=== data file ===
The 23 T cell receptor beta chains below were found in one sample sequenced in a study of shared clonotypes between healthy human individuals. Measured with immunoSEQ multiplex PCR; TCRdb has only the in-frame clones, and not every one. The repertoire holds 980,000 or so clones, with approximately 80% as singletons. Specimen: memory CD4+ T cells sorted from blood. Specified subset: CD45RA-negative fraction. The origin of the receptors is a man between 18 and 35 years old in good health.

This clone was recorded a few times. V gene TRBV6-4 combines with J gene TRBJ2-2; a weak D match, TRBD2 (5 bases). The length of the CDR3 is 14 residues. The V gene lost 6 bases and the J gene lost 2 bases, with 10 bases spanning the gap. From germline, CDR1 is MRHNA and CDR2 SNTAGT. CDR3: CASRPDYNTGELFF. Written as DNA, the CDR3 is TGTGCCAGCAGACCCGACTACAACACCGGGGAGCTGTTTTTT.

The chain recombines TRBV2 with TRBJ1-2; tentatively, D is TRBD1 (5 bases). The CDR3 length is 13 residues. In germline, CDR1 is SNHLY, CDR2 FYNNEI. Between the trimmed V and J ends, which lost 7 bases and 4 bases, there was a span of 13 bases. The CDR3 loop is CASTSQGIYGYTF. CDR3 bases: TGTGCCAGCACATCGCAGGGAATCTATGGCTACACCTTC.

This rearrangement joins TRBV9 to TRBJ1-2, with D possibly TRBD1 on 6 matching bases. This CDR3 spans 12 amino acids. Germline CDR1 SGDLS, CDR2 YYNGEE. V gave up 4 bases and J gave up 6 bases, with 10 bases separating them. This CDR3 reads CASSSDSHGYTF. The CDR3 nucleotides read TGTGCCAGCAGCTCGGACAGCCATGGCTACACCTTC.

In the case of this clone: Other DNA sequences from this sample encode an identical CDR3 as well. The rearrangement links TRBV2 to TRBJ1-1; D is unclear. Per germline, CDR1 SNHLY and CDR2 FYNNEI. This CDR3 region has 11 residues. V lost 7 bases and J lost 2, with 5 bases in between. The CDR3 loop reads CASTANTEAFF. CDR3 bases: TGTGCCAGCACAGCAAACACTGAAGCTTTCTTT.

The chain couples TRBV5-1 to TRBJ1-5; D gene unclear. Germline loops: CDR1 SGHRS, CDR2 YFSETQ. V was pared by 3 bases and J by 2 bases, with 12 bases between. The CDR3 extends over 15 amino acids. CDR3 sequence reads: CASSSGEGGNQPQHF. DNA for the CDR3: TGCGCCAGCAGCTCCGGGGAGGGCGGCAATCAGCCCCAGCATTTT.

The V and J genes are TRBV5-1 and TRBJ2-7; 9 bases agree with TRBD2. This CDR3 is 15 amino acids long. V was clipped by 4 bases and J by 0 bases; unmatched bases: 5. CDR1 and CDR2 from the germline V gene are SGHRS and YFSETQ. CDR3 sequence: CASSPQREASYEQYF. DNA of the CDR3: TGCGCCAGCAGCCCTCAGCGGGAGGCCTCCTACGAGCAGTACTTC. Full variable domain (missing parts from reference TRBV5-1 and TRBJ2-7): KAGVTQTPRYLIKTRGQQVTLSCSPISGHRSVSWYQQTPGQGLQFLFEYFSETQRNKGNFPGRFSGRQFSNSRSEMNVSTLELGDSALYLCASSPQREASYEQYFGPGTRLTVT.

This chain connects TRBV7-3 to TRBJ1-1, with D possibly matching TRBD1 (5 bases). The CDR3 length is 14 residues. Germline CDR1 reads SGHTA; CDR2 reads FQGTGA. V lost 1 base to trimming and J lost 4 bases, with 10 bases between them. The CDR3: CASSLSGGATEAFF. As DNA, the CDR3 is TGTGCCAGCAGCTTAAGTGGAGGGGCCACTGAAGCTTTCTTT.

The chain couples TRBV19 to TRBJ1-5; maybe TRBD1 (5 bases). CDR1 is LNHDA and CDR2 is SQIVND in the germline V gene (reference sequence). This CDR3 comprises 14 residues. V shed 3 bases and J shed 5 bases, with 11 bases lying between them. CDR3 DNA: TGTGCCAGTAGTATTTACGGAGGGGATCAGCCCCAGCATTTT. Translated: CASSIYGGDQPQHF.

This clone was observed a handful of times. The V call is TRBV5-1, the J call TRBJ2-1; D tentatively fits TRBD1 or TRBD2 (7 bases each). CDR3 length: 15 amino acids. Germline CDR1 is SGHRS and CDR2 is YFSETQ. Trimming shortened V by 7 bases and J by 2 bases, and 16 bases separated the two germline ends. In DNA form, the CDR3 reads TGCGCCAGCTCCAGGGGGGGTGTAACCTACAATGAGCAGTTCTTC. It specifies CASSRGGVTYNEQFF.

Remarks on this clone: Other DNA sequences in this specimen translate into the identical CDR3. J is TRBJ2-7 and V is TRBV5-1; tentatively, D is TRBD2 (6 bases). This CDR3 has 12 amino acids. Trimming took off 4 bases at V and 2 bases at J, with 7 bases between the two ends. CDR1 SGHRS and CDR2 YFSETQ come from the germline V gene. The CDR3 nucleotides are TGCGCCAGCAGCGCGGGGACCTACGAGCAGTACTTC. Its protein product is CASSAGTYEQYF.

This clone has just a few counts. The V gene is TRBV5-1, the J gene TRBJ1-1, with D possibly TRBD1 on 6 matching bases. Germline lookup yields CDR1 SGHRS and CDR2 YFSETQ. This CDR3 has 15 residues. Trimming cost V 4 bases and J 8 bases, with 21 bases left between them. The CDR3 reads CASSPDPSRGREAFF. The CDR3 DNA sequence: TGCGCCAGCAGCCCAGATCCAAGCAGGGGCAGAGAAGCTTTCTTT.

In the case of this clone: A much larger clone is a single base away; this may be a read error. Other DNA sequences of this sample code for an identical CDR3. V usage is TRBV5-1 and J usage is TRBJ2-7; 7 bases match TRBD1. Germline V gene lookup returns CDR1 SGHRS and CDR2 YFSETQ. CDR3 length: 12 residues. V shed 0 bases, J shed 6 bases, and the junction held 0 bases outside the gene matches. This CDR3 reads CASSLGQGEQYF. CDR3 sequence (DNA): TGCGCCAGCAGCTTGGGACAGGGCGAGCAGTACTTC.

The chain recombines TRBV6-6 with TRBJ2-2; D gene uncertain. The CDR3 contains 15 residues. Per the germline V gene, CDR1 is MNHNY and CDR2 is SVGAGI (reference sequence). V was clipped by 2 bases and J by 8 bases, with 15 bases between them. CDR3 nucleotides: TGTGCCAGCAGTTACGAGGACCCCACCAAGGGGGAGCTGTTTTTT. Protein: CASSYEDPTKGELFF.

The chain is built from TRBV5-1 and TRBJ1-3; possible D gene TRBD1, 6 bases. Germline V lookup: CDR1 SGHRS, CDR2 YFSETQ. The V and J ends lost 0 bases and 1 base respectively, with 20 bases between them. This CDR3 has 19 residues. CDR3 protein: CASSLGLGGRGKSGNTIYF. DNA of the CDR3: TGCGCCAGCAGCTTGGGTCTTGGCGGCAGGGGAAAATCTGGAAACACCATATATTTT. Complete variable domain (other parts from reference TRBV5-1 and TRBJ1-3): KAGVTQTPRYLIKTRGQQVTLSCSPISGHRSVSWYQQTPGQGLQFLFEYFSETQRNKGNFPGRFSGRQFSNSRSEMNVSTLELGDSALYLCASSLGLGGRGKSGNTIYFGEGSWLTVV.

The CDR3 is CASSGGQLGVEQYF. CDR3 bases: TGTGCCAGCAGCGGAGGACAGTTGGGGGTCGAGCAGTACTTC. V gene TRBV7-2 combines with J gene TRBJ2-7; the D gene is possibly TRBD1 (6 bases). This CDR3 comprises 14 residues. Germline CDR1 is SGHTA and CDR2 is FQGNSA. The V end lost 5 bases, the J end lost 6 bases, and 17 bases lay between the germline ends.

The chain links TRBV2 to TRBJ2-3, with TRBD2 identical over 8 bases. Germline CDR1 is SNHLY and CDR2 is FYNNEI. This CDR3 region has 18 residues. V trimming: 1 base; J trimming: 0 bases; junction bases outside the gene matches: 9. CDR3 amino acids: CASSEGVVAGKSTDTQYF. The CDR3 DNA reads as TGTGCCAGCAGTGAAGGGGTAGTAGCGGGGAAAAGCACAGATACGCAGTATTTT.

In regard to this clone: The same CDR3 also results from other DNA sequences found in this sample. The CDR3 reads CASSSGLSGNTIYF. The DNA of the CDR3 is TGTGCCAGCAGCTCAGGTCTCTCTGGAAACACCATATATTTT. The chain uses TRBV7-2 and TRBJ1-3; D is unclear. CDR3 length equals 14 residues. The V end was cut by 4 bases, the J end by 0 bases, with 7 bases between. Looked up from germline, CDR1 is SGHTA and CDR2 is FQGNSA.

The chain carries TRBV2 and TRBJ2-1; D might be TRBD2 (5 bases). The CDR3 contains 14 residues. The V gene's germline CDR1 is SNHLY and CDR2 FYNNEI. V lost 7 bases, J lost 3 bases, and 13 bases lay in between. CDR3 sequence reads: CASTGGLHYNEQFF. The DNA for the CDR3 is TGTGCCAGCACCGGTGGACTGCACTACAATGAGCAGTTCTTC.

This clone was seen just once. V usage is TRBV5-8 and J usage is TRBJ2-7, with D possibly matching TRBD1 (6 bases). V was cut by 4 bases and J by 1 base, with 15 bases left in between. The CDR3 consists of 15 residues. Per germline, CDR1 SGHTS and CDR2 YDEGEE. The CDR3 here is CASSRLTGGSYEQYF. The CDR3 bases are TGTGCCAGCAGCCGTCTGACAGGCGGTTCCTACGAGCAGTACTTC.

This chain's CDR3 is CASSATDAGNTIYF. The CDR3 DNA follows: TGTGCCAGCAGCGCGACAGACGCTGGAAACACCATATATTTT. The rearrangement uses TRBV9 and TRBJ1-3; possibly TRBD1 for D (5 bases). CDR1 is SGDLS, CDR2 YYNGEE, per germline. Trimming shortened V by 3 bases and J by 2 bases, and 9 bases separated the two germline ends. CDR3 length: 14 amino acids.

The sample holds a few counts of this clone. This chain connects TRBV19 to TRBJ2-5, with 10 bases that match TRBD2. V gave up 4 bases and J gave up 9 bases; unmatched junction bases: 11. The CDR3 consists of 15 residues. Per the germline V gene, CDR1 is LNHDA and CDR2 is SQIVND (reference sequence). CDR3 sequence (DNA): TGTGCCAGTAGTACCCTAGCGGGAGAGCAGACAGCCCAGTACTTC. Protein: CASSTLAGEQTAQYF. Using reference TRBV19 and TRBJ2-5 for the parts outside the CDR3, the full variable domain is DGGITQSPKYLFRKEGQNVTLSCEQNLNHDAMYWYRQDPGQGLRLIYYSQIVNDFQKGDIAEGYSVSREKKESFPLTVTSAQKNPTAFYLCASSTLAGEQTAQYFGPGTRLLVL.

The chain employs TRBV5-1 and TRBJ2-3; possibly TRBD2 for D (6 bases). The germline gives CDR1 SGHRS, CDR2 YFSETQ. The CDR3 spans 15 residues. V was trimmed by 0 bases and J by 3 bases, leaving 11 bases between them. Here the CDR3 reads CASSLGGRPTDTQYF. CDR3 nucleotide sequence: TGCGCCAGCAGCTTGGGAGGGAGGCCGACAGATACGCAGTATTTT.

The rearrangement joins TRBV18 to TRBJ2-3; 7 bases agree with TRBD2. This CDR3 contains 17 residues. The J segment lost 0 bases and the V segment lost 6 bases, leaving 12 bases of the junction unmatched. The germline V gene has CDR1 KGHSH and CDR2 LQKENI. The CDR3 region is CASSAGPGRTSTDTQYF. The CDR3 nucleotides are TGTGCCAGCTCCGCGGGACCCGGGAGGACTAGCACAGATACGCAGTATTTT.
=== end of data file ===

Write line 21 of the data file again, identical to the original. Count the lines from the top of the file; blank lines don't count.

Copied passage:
This chain's CDR3 is CASSATDAGNTIYF. The CDR3 DNA follows: TGTGCCAGCAGCGCGACAGACGCTGGAAACACCATATATTTT. The rearrangement uses TRBV9 and TRBJ1-3; possibly TRBD1 for D (5 bases). CDR1 is SGDLS, CDR2 YYNGEE, per germline. Trimming shortened V by 3 bases and J by 2 bases, and 9 bases separated the two germline ends. CDR3 length: 14 amino acids.